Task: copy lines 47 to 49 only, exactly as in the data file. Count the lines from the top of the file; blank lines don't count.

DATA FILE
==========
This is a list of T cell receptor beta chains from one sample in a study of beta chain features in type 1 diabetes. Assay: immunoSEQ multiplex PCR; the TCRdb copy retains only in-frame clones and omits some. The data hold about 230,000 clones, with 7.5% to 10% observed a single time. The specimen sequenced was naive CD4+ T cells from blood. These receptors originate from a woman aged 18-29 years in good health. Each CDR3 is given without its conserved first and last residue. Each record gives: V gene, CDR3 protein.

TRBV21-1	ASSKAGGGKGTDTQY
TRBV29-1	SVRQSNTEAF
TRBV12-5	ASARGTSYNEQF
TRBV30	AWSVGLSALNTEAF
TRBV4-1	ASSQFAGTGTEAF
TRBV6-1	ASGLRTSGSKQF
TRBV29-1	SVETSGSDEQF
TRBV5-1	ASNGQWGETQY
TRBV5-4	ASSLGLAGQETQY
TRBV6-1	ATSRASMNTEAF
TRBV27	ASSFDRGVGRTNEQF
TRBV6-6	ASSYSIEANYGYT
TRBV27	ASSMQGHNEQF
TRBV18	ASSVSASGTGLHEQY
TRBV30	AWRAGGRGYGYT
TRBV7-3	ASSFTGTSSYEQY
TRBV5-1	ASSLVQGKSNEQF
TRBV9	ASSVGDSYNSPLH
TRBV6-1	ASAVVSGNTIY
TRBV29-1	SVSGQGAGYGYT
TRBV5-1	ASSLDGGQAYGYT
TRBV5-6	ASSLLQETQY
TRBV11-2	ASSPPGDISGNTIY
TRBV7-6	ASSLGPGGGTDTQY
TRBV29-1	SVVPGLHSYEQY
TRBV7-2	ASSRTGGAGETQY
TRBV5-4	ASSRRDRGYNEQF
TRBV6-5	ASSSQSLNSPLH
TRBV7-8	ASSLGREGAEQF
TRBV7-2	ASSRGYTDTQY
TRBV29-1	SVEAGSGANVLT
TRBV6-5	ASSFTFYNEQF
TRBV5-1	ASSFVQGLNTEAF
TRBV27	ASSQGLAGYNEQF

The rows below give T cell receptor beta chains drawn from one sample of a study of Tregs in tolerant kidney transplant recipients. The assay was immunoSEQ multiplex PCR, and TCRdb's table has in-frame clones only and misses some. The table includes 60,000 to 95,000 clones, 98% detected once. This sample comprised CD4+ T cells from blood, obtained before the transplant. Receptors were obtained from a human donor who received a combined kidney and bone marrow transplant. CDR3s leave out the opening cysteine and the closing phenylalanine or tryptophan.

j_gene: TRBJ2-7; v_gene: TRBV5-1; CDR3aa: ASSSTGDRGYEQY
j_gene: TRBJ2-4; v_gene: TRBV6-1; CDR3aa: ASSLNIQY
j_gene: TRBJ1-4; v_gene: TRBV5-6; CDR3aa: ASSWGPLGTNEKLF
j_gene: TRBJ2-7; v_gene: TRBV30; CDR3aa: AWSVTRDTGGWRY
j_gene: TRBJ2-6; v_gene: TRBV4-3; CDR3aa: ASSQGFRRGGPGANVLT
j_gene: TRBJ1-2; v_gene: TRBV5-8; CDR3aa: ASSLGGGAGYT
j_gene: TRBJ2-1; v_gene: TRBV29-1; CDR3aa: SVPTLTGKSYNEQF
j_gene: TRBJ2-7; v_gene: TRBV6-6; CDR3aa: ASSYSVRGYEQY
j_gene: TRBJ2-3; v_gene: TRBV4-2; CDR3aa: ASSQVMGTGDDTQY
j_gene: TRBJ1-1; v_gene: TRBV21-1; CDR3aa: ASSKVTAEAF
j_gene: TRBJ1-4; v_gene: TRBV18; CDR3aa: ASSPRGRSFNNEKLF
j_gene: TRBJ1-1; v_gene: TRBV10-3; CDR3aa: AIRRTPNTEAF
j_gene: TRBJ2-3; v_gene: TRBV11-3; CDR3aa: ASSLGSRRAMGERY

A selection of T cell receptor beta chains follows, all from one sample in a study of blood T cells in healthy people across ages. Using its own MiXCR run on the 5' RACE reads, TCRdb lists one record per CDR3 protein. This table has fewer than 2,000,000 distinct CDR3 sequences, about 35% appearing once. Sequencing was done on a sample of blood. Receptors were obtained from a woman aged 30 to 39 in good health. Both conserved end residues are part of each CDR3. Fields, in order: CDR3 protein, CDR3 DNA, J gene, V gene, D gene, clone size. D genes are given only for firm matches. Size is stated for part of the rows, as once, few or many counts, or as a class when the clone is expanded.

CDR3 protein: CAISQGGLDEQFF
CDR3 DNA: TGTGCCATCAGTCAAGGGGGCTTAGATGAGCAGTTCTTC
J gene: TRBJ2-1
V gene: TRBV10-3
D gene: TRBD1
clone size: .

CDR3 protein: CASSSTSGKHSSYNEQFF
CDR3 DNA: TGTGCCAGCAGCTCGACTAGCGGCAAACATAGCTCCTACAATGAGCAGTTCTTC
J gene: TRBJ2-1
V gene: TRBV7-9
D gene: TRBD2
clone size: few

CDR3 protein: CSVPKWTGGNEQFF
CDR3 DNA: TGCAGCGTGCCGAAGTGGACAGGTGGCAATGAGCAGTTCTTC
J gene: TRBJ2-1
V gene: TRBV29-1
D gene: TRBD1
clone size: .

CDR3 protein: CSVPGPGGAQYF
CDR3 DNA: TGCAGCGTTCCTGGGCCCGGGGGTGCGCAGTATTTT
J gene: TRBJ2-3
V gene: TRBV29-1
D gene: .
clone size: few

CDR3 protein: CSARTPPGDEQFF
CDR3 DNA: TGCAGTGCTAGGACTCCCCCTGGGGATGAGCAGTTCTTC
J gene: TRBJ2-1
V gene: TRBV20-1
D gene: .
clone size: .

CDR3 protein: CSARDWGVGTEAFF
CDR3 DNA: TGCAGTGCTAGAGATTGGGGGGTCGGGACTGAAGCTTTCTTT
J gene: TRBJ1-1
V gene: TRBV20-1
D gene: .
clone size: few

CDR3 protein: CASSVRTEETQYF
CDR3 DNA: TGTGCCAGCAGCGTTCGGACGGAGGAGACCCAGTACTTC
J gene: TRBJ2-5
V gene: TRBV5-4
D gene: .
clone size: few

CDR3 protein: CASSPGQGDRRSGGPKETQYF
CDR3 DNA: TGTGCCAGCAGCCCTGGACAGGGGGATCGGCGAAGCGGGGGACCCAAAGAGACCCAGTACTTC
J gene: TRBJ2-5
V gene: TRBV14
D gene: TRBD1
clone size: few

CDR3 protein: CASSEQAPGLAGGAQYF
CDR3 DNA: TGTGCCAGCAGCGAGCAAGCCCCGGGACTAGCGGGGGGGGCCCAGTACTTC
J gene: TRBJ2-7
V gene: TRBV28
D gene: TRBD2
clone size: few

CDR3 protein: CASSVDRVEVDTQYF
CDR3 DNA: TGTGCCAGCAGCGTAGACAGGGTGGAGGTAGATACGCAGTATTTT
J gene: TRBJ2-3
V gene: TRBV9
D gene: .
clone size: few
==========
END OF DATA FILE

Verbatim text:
j_gene: TRBJ1-4; v_gene: TRBV18; CDR3aa: ASSPRGRSFNNEKLF
j_gene: TRBJ1-1; v_gene: TRBV10-3; CDR3aa: AIRRTPNTEAF
j_gene: TRBJ2-3; v_gene: TRBV11-3; CDR3aa: ASSLGSRRAMGERY